“The app wasn’t included in the chair training that everyone was required to take.”
Everything I write about in this post will no doubt add to conspiracy theories surrounding the Iowa caucuses.
After all, it centers around failed Democratic presidential candidate Hillary Clinton.
The App at the Center of Ruckus
Let’s first look at the app to count votes used by the Democratic Party. The people behind the app used to work for Hillary’s campaign:
- CEO Gerard Niemira
- Product manager Ahna Rao
- CTO Krista Davis
- COO James Hickey
The caucus app blamed for the Iowa vote count chaos was created by tech firm Shadow, Inc.
Shadow’s CEO Gerard Niemira, product manager Ahna Rao, CTO Krista Davis, and COO James Hickey all worked on the Hillary for America campaign. pic.twitter.com/hA0JPYX5Ig
— Michael Coudrey (@MichaelCoudrey) February 4, 2020
The firm Shadow developed the app, which is “an affiliate of ACRONYM, a Democratic nonprofit founded in 2017 ‘to educate, inspire, register, and mobilize voters,’ according to its website.”
Sources told The New York Times that people put together the app “in just the past two months.”
The party decided to use the app after the Democratic National Committee officials decided not to allow “participants call in their votes over the phone.”
Plus Democratic officials did not tell anyone about Shadow’s involvement in the caucuses.
Does it shock anyone that the party will use the app in the Nevada caucuses? Yeah, didn’t think so.
Major Coding Errors
The Iowa Democratic Party insists no one hacked or intruded the app. Instead, a major coding error caused problems:
As part of our investigation, we determined with certainty that the underlying data collected via the app was sound. While the app was recording data accurately, it was reporting out only partial data. We have determined that this was due to a coding issue in the reporting system. This issue was identified and fixed. The application’s reporting issue did not impact the ability of precinct chairs to report data accurately.
Because of the required paper documentation, we have been able to verify that the data recorded in the app and used to calculate State Delegate Equivalents is valid and accurate. Precinct level results are still being reported to the IDP. While our plan is to release results as soon as possible today, our ultimate goal is to ensure that the integrity and accuracy of the process continues to be upheld.
No App Training
For some stupid reason, the Democratic Party did not include app training for the caucus chairs. They claim they did, but others disagree:
Linda Nelson, a Democratic caucus chair in Pottawattamie County, tells CNN that precinct chairs did not receive training because the app wasn’t ready.
Zach Simons, the party chair in Wapello county, told The New York Times: “The app wasn’t included in the chair training that everyone was required to take.”
In Des Moines, Polk County Democratic Chairman Sean Bagniewski told CNN that app problems actually surfaced last week during testing. When some precinct chairs reported trouble last Thursday, Bagniewski he told those who couldn’t get the app to work to call in their results to the Iowa Democratic Party as they had in previous years.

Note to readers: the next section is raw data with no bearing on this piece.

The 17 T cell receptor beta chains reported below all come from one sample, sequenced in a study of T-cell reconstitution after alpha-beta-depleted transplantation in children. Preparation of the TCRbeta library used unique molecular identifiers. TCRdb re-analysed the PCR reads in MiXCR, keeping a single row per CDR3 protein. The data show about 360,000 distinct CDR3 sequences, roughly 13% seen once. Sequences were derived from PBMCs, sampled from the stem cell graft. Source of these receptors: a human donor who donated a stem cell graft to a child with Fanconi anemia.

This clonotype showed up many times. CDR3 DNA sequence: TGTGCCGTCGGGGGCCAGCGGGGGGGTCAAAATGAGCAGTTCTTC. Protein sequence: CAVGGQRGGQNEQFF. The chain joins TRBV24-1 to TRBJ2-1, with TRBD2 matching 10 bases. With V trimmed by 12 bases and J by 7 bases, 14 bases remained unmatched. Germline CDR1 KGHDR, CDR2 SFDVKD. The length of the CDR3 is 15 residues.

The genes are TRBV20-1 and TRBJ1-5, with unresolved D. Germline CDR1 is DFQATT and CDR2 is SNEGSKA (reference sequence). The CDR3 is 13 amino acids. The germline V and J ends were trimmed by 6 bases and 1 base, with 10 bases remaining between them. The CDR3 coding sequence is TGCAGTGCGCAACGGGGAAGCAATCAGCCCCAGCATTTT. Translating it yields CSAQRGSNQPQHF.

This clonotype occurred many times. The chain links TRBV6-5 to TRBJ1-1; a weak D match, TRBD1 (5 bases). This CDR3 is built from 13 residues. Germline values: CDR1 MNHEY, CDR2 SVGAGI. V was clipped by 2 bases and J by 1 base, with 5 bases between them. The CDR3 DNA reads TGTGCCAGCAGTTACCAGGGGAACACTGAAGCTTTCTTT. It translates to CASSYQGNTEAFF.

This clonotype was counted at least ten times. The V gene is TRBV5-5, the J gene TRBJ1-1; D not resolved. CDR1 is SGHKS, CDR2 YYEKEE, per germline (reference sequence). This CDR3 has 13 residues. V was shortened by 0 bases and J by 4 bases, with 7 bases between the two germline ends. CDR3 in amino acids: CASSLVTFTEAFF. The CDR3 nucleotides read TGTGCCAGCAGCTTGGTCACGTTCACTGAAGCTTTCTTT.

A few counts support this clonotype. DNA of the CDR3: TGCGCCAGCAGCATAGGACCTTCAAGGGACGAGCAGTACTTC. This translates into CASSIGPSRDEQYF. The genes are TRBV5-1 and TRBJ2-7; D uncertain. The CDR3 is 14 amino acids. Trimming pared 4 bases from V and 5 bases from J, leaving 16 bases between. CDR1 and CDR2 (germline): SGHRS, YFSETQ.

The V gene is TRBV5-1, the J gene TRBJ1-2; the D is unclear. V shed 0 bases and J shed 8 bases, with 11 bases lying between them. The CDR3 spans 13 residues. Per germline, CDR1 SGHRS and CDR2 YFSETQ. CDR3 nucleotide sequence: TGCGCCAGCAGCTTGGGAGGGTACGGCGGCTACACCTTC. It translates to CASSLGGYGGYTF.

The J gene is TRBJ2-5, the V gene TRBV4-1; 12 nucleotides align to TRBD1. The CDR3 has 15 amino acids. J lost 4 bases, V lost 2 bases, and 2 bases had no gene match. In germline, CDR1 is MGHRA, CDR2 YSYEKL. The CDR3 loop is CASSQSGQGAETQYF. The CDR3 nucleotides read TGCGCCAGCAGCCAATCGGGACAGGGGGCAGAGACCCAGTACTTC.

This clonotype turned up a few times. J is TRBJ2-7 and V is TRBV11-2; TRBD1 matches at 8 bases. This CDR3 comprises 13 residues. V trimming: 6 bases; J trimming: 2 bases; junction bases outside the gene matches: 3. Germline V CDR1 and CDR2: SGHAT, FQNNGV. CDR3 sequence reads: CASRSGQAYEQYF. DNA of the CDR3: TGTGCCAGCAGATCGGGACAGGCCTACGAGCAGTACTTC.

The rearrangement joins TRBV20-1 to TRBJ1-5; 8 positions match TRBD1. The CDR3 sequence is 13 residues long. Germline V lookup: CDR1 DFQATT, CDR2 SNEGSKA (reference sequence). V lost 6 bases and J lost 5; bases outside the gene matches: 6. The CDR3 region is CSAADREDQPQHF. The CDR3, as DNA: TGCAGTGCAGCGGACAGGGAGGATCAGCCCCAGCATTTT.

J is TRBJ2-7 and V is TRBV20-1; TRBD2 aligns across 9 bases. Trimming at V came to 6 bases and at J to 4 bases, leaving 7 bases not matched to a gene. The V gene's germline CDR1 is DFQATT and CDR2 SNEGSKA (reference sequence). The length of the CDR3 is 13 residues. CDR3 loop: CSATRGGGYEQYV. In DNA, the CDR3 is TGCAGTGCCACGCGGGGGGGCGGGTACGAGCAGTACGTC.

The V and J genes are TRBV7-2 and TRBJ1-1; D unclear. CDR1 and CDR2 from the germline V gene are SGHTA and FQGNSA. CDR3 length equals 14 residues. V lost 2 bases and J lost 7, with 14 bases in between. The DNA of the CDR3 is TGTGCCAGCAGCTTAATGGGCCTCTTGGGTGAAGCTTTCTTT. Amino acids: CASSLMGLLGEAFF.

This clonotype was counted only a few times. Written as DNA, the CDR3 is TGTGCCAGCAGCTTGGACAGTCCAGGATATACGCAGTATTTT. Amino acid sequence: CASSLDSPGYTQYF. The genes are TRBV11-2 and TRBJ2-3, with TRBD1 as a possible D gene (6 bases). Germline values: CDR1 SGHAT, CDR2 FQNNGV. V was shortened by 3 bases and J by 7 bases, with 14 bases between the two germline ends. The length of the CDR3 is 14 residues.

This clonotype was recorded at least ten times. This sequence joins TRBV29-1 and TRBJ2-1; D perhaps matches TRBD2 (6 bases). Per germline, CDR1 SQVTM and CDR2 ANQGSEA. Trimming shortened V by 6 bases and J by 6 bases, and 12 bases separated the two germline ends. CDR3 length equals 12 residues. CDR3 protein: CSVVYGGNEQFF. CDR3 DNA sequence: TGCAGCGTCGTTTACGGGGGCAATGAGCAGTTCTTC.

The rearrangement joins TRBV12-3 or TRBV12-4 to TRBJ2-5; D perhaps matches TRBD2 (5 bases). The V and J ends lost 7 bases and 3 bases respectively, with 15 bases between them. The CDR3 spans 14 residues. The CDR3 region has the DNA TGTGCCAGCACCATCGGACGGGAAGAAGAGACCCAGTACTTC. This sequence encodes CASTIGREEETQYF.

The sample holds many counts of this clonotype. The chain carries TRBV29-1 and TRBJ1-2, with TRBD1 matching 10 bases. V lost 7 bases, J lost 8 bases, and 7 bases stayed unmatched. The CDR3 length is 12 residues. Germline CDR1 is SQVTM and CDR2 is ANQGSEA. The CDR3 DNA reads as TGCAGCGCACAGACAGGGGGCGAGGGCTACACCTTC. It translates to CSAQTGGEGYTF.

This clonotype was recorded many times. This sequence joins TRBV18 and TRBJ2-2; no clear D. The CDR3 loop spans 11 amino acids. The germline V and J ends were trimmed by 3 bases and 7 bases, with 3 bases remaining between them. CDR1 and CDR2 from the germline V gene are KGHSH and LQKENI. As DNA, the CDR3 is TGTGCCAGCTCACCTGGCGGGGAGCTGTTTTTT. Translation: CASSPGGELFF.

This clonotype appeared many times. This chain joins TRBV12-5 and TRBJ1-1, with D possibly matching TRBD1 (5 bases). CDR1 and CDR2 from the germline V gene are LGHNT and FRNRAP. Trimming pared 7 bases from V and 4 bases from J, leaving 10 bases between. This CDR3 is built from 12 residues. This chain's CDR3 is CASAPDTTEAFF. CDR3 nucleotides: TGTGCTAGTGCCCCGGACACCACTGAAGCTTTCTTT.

“When you have an app that you’re sending out to 1,700 people and many of them might be newer to apps and that kind of stuff, it might have been worth doing a couple months’ worth of testing,” Bagniewski told The New York Times.
Iowa State Senator Pam Jochum chaired precinct 14 in Dubuque. She said the caucus went smoothly, but she never used the app because she could not download it. To top things off she said she “could not get support from party officials to resolve issues with the app up to a week before the caucuses.”
They were too busy to help Jochum.
Bill Brauch, caucus chair for precinct 59, had to use a backchannel:
But on the night of the caucus, about 30 minutes before counting began, Brauch tested it again and a “glitch” made it so that only the left side of his iPad keyboard popped up, meaning he could only type numbers and letters on the left. That, obviously, made it impossible to use.
Brauch called the Democratic Party hotline and was told to change on setting and “unload the app and then reload it.”
“That required me to access my Apple password, which I did not have with me, so at that point that app wasn’t on my iPad,” he said with a slight laugh, meaning when people began caucusing at his site, they had no app to use.
Brauch then turned to the traditional way – over the phone – but was initially put on hold for 15 minutes before hanging up.
He then opted to use a backchannel he had to the Iowa Democratic Party’s boiler room. His caucus secretary knew someone in the room, so she called the person and they reported the data that way – via a backchannel, not on the official hotline.
“We were lucky that we had that inside person,” he said. “We had unique access because of that relationship.”
“The whole thing is disappointing to me,” he said. “The caucus itself ran smoothly, the new slightly revised rules and the presidential preference cards were not a problem, we found a way to do it in a way that was organized. And people had a good experience at the caucus.”
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